Fresh from the triumph of the Wirral South by-election, the Labour leader yesterday appeared at his party's Welsh conference, in Llandudno, with new MP Ben Chapman, 56, a former civil servant.
Mr Blair said there was a new-found trust in New Labour, "the one-nation party of British politics", and that Wirral South represented "a political uprising against the Tories deep in their heartlands".
The voters of Wirral South had had their say; now it was time for the country to have its chance. Mr Blair urged the Prime Minister: "For heaven's sake, in the interests of the country, stop the dithering."
Faced with the 17-per-cent swing to Labour in Wirral, the Tory reaction was confused. One "very senior Conservative", was quoted in last night's London Evening Standard as saying that the party planned to scare the voters "shitless". This prompted Labour's campaign manager, Brian Wilson, to issue a statement saying the anonymous source had let the cat out of the bag, confirming the Tories "will sink to any level of lie and smear in order to win."
Although some ministers were confidently saying they would win it all back in an election at most two months away on 1 May, others warned of the revolutionary threat posed by Mr Blair's socialist party to the family, community and country.
Mr Major said the by-election marked the end of the "phoney war". He said in a BBC interview: "We will win back Wirral at the general election". But he also warned of the consequences of a Wirral-scale general election landslide.
"In a few weeks' time," he said, "the people of Wirral will have the chance to vote again, and so will the rest of the country, and that decision might change the face of Britain.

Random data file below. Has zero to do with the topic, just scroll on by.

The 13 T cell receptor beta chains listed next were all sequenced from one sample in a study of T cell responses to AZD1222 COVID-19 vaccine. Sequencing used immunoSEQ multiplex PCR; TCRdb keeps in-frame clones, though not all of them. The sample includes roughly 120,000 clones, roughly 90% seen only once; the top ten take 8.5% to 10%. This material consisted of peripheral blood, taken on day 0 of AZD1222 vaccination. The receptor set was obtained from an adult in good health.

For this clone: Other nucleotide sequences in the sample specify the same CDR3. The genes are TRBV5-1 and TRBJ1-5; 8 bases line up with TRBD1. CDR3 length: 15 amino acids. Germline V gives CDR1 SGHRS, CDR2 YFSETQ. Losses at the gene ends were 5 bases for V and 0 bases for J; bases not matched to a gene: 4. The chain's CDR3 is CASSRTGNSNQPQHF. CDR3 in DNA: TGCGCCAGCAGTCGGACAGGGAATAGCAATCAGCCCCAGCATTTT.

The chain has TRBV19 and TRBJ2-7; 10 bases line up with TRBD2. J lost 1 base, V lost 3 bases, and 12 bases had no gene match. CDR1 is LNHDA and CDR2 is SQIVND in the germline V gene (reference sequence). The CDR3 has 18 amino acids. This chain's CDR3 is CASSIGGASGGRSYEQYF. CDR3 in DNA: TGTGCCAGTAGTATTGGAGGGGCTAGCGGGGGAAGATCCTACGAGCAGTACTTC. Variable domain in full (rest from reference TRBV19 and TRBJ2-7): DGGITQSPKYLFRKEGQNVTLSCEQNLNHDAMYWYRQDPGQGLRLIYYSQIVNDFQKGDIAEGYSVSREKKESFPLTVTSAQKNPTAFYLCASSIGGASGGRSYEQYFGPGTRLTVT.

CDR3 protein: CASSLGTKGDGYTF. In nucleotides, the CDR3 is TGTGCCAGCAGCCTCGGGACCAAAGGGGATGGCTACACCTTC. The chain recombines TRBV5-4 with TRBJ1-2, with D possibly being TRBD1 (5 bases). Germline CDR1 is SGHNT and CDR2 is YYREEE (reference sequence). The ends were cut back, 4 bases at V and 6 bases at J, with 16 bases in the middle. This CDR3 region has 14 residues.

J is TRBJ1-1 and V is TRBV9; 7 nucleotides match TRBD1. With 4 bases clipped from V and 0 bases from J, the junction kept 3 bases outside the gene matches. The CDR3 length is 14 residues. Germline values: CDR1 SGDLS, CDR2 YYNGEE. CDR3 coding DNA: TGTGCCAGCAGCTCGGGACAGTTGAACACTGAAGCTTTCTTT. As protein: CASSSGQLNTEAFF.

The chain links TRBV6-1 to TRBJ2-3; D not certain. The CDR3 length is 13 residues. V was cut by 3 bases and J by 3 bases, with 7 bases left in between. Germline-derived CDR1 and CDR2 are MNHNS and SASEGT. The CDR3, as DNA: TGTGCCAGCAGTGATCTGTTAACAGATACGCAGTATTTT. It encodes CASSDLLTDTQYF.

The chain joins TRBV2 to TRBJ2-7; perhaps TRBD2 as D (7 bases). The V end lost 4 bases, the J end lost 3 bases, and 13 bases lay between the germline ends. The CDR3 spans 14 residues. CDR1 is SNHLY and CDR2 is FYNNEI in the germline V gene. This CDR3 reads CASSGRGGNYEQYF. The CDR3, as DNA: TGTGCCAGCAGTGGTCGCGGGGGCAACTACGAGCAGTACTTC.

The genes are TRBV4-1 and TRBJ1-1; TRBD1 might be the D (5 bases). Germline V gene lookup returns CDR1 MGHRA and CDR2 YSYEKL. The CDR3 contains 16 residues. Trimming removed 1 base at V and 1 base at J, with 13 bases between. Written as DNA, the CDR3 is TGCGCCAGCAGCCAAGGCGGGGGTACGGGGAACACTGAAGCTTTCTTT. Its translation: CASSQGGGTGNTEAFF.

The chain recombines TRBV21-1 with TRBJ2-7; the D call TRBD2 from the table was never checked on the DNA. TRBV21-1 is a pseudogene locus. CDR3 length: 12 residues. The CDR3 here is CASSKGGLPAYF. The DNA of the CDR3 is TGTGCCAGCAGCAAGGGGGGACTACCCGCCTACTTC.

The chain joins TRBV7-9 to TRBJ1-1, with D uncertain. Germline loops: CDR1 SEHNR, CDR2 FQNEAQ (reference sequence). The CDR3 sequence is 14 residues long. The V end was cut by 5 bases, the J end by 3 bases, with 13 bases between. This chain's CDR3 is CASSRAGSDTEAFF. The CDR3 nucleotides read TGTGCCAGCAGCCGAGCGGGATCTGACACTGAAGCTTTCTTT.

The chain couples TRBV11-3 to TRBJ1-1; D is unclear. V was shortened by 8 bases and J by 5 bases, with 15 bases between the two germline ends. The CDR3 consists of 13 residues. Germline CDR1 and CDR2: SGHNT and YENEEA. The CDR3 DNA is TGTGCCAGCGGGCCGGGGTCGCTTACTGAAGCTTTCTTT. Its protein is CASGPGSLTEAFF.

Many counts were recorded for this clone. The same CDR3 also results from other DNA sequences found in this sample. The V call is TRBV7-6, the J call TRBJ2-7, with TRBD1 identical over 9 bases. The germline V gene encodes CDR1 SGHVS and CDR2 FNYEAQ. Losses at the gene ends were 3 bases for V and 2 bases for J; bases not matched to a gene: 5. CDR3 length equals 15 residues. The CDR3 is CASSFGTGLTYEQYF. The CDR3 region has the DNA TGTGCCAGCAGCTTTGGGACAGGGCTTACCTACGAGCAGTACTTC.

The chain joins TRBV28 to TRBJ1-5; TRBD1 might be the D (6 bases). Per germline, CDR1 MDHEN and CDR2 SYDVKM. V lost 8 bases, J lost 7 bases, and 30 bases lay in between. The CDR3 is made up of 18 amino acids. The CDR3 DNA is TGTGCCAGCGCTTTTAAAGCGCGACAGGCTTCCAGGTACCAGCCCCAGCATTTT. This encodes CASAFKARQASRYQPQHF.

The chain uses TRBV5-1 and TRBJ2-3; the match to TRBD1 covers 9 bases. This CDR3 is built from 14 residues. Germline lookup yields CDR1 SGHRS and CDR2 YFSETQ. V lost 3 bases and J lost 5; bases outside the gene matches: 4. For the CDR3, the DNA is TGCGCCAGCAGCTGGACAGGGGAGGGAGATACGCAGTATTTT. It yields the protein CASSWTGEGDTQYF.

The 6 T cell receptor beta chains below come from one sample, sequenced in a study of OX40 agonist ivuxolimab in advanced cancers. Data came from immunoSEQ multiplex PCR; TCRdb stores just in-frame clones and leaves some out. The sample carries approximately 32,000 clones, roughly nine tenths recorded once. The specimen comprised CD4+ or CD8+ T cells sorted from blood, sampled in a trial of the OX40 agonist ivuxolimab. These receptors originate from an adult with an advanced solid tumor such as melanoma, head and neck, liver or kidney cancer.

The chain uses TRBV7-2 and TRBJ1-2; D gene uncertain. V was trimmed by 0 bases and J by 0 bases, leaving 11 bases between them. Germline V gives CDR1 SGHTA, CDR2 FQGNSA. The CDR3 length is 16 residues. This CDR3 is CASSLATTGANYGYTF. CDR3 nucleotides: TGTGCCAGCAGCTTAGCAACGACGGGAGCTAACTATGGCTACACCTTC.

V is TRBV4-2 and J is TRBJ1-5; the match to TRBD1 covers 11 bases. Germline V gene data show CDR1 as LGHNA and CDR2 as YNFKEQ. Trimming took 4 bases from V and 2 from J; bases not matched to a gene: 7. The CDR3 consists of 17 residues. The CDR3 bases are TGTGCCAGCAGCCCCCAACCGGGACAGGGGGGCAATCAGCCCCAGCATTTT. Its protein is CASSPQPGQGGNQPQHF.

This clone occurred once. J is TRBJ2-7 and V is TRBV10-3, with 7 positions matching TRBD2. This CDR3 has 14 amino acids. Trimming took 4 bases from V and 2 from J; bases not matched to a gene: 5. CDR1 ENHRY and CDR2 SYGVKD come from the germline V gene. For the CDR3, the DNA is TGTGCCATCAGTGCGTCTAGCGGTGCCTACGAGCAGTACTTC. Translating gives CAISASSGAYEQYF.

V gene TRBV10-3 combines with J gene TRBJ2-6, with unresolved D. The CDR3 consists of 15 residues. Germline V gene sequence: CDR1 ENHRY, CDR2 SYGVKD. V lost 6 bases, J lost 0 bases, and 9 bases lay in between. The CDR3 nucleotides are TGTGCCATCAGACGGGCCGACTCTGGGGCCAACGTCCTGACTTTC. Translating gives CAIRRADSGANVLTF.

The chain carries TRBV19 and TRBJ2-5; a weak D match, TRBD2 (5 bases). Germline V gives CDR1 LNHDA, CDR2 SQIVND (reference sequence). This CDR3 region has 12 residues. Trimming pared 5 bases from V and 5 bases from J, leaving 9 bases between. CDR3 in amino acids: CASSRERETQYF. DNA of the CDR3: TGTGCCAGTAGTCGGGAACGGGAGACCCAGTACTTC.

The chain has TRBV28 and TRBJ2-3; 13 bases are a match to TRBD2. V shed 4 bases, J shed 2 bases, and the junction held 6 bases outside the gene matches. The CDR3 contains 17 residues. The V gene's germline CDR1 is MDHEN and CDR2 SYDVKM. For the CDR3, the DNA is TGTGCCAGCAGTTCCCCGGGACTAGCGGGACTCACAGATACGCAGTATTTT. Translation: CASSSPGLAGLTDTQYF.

"So the battle is still to be fought. Does Britain change course? Does it move to the policies of socialism? Or, does it stay in the policies that have made it successful over the last few years?"
However, Mr Major then added: "If we had voting like last night, there would be a Labour government with a clear majority, able to do what it wished, without let or hindrance".
Speaking in Glasgow last night, Mr Major said: "I don't believe last night's by-election result, although it puts us in a minority of one, will alter the date I have in mind for the election." But he continued to tease the country by refusing to confirm that 1 May was the date.
On the basis of the Wirral South swing, Labour would have a majority of more than 290. Some of Mr Major's senior advisers are warning that a Labour majority on that scale would deliver more than 100 fully-fledged socialist MPs into the Labour ranks in the Commons ,"with all the risks that would entail".
The risk of talking up the Labour threat is that it might add to Labour credibility and further depress Conservative morale, at a time when even some ministers believe that the party is doomed.
The evidence for that pessimism can be seen in Westminster's up-and-running campaign for the next Conservative leadership contest, which is built on an assumption of defeat.
Mr Major insisted: "The whole Cabinet thinks it's going to win the election, not just me ... and I think the parliamentary [Conservative] party increasingly believes that is the case."
Mr Blair said that while the Government had long ago given up governing, its complacent reaction to the result in Wirral South showed that it had also given up listening. "They dismiss it as a protest vote of no significance and carry on," he said. "Arrogant, out of touch, squabbling already about who should be the next leader, that is today's Conservative Party." Labour's Chief Whip, Donald Dewar, said: "Major seems to have lost the plot. It is clear that John Major has been up all night and, what's more, his morale has hit rock bottom. Nothing else can explain the gobbledygook that he talked in his interviews today."
Paddy Ashdown said Liberal Democrats had one message for Mr Major: "The game's up. The longer you leave it the harder you fall."
Labour deputy leader John Prescott, who led the Wirral South campaign, said Labour had never believed the general election result was sewn up. "We've lost four elections," he said in a BBC radio interview. "But we now think there is the best chance we have ever had".
Labour had contacted 25,000 people during the campaign, and Mr Prescott said: "We had the best organisation and the best candidate. We used all the modern methods. We had good policy, good organisation, and it clearly paid off."
Wirral aftermath, page 7
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